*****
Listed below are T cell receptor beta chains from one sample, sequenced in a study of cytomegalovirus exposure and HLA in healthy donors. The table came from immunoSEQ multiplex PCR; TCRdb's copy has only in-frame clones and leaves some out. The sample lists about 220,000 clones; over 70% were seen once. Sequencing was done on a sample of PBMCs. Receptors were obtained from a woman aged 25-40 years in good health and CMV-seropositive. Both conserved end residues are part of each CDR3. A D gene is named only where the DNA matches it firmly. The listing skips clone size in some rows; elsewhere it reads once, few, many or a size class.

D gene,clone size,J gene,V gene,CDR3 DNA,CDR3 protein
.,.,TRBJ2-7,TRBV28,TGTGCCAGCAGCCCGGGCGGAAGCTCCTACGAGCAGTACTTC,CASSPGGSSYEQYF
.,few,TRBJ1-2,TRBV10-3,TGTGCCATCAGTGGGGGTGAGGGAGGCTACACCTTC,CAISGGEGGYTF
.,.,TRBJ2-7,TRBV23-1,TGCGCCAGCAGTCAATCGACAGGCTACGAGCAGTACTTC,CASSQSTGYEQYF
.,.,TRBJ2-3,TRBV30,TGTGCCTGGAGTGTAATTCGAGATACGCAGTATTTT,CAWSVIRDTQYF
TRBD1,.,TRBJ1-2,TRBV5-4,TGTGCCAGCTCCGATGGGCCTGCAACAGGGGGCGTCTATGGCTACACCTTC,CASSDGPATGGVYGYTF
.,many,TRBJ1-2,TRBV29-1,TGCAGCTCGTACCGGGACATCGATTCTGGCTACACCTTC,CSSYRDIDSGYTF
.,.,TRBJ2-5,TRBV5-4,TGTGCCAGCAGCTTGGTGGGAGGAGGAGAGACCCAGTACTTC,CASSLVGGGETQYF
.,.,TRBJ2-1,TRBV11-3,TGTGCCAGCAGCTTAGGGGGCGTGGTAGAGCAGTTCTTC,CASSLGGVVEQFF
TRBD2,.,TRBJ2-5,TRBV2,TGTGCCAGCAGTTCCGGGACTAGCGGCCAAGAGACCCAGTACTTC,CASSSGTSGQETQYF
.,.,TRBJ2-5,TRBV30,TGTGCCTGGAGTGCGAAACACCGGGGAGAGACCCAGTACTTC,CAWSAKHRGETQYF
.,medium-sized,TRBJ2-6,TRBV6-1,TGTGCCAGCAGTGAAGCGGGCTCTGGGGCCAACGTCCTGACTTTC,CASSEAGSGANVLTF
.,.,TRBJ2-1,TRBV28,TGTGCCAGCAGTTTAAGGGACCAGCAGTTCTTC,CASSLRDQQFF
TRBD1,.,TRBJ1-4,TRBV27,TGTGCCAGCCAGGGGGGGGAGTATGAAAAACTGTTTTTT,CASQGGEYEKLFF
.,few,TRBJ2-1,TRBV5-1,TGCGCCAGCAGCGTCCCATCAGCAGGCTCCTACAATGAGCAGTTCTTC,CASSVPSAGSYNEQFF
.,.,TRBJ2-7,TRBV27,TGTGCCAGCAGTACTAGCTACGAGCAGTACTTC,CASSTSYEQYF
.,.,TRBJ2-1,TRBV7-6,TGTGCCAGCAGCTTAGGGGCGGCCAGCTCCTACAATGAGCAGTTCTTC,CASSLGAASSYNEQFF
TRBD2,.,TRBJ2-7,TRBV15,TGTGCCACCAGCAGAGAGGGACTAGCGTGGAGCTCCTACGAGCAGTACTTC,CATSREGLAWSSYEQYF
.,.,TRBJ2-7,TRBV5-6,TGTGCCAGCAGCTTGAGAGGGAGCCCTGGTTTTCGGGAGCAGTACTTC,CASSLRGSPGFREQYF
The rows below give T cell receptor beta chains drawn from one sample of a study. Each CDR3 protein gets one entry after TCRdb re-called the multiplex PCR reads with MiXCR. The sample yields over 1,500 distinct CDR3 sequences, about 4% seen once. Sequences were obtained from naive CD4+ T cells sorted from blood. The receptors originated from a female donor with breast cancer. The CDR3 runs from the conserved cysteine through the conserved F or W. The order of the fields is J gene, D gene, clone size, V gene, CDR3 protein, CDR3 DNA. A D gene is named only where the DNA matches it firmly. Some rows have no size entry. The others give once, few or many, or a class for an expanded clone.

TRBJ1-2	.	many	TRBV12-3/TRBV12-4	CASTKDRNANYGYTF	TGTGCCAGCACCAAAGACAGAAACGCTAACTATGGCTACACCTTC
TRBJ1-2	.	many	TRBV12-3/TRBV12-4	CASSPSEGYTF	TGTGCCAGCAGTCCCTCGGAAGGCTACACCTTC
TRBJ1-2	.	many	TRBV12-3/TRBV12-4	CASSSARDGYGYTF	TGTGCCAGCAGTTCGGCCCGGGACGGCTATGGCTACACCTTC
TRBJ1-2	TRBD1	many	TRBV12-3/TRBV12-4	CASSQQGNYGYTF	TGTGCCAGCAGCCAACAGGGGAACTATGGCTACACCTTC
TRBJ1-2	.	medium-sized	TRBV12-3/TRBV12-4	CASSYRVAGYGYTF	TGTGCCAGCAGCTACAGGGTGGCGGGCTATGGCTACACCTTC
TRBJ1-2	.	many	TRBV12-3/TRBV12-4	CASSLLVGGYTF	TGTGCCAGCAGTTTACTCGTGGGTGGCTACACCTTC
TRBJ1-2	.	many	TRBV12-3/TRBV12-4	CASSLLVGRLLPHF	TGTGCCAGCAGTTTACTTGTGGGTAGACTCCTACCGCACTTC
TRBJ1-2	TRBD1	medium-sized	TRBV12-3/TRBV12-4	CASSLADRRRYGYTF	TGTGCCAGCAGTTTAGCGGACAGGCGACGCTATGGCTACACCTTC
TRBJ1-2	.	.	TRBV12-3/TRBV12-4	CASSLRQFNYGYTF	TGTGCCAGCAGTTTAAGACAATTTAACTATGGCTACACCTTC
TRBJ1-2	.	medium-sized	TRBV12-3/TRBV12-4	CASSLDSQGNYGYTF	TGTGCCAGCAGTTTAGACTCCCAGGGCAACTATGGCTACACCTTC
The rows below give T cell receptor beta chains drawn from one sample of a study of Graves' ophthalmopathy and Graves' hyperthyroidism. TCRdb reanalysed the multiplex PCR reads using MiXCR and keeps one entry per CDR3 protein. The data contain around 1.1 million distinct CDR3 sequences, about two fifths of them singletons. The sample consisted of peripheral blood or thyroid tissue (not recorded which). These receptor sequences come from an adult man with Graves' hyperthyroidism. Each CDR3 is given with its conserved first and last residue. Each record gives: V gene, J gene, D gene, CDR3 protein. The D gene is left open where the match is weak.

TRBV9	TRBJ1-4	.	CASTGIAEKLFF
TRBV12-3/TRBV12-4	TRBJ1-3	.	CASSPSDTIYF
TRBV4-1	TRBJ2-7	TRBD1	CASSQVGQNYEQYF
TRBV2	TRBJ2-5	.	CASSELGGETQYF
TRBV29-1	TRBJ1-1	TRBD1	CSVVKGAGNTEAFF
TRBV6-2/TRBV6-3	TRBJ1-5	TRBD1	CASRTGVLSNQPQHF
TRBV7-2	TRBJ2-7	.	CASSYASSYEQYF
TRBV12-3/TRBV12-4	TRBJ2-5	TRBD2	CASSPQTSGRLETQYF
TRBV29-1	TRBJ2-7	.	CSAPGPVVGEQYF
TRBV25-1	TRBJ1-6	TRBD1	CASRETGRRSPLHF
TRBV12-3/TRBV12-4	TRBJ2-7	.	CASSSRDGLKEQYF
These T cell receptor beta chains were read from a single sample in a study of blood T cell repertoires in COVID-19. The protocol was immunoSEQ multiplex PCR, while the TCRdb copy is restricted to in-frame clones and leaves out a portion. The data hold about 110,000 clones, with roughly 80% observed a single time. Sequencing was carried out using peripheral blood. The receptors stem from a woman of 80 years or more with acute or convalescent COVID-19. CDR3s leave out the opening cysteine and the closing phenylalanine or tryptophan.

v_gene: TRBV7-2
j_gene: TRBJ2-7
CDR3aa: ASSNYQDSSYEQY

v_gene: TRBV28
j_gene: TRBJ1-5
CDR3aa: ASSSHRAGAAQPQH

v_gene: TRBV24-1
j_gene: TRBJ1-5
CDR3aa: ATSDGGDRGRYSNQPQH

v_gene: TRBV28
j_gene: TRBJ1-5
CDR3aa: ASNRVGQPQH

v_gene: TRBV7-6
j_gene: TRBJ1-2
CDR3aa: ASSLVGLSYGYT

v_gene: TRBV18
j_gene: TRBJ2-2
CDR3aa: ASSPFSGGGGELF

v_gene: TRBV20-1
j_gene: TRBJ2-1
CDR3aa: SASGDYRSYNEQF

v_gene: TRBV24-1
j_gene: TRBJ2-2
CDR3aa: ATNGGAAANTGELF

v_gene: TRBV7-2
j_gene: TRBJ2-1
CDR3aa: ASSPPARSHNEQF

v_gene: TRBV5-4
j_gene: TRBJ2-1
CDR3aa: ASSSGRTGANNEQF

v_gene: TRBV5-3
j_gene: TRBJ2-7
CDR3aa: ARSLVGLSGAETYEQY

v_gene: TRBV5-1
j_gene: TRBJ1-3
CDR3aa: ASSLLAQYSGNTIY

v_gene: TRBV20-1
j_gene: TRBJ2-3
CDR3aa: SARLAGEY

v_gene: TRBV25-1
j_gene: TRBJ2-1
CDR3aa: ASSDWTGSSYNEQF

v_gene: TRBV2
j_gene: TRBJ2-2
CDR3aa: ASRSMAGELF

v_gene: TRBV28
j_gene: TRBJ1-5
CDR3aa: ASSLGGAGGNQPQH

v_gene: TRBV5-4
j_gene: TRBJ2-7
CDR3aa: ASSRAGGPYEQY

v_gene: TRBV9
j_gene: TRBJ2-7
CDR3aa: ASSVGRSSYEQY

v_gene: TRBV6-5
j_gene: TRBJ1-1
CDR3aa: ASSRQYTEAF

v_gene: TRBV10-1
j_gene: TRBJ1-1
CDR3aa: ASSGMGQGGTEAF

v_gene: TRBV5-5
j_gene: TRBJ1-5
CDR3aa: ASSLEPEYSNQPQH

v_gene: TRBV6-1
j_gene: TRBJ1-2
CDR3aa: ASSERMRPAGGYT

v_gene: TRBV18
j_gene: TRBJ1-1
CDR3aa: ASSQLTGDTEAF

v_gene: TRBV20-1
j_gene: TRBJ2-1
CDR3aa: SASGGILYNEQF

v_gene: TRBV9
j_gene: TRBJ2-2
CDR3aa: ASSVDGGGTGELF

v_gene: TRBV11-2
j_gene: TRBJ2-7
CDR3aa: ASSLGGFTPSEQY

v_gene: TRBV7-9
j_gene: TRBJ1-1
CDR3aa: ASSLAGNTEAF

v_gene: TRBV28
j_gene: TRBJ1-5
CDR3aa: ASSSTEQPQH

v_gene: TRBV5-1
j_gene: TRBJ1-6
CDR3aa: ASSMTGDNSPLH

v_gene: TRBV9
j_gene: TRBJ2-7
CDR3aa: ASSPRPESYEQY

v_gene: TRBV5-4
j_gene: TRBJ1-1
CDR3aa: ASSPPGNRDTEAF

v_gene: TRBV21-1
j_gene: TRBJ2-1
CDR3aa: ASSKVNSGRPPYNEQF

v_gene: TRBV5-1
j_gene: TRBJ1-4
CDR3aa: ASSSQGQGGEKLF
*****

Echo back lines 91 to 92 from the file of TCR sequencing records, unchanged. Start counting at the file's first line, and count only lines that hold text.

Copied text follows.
j_gene: TRBJ1-5
CDR3aa: ASSLGGAGGNQPQH